Monday, March 31, 2008
It's a nice spot - very quiet, except for some birds singing, with beautiful views of the water. Blackberry Beach is on the East side of Orcas Island and pretty much off the beaten path.
It's a nice place to take a break.
I'm listening to the Mariners win their first baseball game of the season and Betsy's down at the beach, looking for beach glass.
Looking forward to a nice relaxing week...
Sunday, March 30, 2008
It's been a pretty cold spring so far, and according to the bloom map the tulip and iris fields are not showing any color, however the daffodils are in bloom.
Betsy and I are going to Orcas Island tomorrow so I'll get a chance to have a look at the fields on the way up and see first hand what the flowers look like.
Saturday, March 29, 2008
Jimmy Carter advanced a plan in 1981 that called for fuel efficiency standards to reach 48 mpg by 1995.
In an interesting footnote to history - in 1981 the auto industry said it could meet a 30 mpg fuel economy by 1985, but the Federal Government as of today (23 years later) has only mandated 27.5 mpg.
The Reagan Administration withdrew the plan put forth by Carter and in 1986 rolled the standard back to 26 mpg.
There were no improvements in the CAFE standards under the first Bush Administration or the Clinton Administration, and the Bush/Cheney Administration has done nothing to raise the standards for cars, although there have been some minor improvements in the standards for small trucks (see attached data from the Department of Transportation for details).
In 2002, Senators John Kerry, and John McCain offered a plan that called for fuel economy standards for cars and light trucks, beginning with model year 2005, to reach a combined average fuel economy standard of at least 36 miles per gallon by 2015 (recall that Jimmy Carter's plan was for 48 miles per gallon by 1995). The Kerry McCain plan was never implemented, and the federally mandated average fleet efficiency levels in new vehicles are the same as they were in 1985.
Since a variety of administrations and Congresses have been unwilling to address this, the market will take care of it, and it will be painful for working class Americans.
The price of oil may decline as American demand subsides because people can't afford to drive, but there's no guarantee as China, India and other developing nations compete for global oil. Working people who can afford to buy newer more fuel efficient vehicles will do that. Working people who can't buy a more fuel efficient vehicle will have to decide what their priorities are and that could become quite painful.
Reference: Spinning Wheels - Our Continual Refusal to Raise CAFE Standards
From the article by Robert F. Kennedy Junior Better Gas Mileage, Greater Security -
"According to a recent report by Amory Lovins of the Rocky Mountain Institute, if the United States had continued to conserve oil at the rate it did in the period from 1976 to 1985, it would no longer have needed Persian Gulf oil after 1985. Had we continued this wise course, we might not have had to fight the Persian Gulf war, and we would have insulated ourselves from price shocks in the international oil market. Fuel efficiency is a sound national energy policy, economic policy and foreign policy all wrapped into one. Every increase of one mile per gallon in auto fuel efficiency yields more oil than is in two Arctic National Wildlife Refuges. An improvement right now of 2.7 miles per gallon would eliminate our need for all Persian Gulf oil!"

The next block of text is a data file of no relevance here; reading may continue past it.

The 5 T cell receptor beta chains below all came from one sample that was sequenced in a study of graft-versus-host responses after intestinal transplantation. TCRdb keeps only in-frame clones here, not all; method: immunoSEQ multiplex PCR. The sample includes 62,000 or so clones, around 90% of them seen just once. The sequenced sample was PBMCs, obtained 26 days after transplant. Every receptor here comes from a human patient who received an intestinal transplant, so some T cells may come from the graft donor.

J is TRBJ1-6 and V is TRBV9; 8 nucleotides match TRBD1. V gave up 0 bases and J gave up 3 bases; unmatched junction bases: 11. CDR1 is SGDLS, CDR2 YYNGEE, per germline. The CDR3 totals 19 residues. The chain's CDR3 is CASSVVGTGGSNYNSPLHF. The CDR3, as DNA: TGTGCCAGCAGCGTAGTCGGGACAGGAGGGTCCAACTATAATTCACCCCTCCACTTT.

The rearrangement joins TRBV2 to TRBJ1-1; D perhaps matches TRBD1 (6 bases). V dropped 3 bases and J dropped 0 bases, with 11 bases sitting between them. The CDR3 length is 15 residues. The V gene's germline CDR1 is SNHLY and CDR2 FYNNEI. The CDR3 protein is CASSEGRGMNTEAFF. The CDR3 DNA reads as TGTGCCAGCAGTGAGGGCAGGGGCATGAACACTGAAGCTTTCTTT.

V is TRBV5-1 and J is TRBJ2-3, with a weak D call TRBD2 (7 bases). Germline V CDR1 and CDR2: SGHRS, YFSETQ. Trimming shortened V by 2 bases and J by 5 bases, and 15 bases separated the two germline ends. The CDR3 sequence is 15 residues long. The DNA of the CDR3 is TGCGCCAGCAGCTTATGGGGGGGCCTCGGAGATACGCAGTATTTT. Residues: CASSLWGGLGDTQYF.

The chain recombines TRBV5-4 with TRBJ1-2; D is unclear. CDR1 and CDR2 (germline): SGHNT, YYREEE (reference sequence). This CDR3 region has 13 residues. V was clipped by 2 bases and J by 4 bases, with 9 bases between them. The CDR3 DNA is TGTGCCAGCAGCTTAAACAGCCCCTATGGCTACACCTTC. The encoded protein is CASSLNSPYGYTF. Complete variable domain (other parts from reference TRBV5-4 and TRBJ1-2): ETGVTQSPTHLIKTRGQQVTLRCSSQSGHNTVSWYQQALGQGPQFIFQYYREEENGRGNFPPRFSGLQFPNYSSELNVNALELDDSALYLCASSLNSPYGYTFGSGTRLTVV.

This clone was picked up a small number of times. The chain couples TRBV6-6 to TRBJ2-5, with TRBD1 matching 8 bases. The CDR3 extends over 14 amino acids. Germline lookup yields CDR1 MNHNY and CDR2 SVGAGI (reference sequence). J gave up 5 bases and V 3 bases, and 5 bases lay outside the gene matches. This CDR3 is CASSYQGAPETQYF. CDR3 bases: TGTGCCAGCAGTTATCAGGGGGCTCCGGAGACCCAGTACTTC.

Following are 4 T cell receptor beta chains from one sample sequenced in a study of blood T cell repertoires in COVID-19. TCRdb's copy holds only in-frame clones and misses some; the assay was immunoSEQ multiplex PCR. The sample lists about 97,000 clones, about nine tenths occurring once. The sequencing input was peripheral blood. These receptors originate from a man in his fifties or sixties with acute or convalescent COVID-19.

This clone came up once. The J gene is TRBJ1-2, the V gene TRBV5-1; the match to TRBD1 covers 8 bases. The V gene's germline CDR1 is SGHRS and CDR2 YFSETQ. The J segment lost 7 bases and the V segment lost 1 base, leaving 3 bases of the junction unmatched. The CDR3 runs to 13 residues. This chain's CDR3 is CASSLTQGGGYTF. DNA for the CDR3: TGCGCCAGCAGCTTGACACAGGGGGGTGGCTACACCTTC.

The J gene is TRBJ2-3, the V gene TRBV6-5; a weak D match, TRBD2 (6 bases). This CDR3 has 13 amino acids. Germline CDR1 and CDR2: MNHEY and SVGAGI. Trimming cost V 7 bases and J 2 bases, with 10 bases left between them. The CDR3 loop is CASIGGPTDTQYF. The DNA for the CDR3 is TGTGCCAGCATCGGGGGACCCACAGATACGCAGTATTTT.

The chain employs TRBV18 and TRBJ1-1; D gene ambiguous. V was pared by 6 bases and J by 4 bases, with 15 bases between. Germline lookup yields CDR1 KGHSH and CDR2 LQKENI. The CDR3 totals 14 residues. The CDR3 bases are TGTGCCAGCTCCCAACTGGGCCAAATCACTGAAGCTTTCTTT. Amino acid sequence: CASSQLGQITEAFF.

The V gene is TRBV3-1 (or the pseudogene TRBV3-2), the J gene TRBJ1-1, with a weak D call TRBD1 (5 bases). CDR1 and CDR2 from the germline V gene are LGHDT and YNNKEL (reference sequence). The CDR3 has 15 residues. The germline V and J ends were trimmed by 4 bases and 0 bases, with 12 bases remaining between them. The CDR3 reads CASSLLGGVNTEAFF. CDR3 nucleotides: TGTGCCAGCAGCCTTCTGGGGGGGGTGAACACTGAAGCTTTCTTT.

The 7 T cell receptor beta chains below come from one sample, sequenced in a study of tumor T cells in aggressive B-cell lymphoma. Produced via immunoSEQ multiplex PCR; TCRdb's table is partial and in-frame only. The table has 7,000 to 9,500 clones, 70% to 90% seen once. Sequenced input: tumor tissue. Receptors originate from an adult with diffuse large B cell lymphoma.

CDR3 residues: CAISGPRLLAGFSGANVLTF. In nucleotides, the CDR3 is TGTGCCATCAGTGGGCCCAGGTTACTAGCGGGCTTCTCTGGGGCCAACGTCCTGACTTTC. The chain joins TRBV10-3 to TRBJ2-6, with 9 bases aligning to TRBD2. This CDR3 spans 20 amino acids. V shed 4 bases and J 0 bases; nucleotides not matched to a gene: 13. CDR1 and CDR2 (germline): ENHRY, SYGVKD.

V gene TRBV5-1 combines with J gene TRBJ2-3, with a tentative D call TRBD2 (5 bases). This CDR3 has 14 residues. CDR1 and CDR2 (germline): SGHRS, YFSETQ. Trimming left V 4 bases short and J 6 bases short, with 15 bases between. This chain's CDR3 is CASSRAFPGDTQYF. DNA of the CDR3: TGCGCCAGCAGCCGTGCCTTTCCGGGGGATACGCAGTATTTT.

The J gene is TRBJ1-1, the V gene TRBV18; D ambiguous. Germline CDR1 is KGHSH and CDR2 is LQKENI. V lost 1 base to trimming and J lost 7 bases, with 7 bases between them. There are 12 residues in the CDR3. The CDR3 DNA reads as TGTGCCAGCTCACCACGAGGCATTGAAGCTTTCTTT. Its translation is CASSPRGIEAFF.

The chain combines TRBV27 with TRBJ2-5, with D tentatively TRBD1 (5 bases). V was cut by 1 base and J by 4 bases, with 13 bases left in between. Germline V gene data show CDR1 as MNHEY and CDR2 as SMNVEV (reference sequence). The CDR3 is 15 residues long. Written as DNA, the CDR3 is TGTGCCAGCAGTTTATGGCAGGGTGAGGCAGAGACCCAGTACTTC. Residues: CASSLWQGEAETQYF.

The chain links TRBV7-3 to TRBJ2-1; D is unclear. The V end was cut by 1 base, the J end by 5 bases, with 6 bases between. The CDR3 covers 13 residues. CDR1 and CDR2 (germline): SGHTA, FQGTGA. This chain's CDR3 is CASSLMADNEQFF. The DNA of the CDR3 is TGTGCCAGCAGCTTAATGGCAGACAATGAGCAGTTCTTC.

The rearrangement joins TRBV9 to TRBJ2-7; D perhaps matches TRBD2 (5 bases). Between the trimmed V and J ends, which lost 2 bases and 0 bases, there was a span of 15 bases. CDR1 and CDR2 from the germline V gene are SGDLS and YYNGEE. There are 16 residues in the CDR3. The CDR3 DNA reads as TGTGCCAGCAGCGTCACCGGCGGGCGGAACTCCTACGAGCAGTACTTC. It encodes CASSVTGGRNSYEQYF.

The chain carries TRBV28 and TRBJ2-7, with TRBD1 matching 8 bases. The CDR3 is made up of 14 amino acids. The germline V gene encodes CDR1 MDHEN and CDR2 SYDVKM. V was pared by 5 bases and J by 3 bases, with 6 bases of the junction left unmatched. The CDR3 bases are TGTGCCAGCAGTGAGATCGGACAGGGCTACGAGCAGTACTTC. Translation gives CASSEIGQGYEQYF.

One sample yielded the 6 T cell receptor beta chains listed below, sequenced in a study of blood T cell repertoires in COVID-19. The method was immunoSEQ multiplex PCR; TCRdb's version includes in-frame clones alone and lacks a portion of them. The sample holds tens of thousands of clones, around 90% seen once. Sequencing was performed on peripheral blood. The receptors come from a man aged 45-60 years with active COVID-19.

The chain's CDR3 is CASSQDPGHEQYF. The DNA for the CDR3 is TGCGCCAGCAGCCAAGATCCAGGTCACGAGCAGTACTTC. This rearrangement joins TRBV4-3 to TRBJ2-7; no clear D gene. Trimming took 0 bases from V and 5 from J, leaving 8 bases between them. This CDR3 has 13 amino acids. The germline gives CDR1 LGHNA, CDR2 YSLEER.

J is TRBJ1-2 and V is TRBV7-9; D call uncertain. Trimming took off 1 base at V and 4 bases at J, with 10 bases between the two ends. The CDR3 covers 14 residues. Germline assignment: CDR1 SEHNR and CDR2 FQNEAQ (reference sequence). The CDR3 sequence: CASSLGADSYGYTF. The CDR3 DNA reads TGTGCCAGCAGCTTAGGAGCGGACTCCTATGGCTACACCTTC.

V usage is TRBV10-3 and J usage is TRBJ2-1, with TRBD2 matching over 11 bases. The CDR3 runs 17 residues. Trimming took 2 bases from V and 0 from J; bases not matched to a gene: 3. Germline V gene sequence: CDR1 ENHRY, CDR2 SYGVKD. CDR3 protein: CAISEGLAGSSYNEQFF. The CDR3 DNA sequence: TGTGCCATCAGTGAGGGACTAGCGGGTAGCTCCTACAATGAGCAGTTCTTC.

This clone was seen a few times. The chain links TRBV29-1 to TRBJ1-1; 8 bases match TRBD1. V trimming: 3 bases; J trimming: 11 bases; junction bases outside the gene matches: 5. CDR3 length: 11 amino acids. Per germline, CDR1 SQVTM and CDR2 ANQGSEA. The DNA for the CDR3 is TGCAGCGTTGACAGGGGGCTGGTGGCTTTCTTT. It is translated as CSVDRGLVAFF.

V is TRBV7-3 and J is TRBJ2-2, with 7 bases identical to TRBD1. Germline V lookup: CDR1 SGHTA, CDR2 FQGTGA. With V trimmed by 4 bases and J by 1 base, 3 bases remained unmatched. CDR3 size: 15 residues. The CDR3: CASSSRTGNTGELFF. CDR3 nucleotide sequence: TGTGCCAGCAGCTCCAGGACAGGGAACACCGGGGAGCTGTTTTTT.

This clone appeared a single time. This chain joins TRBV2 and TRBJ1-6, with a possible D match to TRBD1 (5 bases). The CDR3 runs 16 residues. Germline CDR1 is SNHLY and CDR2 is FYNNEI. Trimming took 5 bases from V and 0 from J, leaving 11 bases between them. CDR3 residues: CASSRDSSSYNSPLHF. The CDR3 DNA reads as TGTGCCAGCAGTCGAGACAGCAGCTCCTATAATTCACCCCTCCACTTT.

Some CAFE details from the Department of Transportation -
- For what years and at what levels have the passenger car CAFE standards been set?
"To meet the goal of doubling the 1974 passenger car fuel economy average by 1985 (to 27.5 mpg), Congress set fuel economy standards for some of the intervening years. Passenger car standards were established for MY 1978 (18 mpg); MY 1979 (19 mpg); MY 1980 (20 mpg); and for MY 1985 and thereafter (27.5 mpg). Congress left the level of 1981-84 standards to the Department to establish administratively. Subsequently, standards of 22, 24, 26, and 27 mpg were established. For the post-1985 period, Congress provided for the continued application of the 27.5 mpg standard for passenger cars, but gave the Department the authority to set higher or lower standards. From MY 1986 through 1989, the passenger car standards were lowered. Thereafter, in MY 1990, the passenger car standard was amended to 27.5 mpg, which it has remained at this level."
- For what years and at what levels have the light truck CAFE standards been set?
"Congress did not specify a target for the improvement of light truck fuel economy. Instead, it provided that light truck standards be set at the maximum feasible level for model year 1979 and each model year thereafter. Unlike for the passenger car fleet, there is no default standard established for light trucks. NHTSA must set the standard for each model future model year. Light truck fuel economy standards have been established by NHTSA for MY 1979 through MY 2007."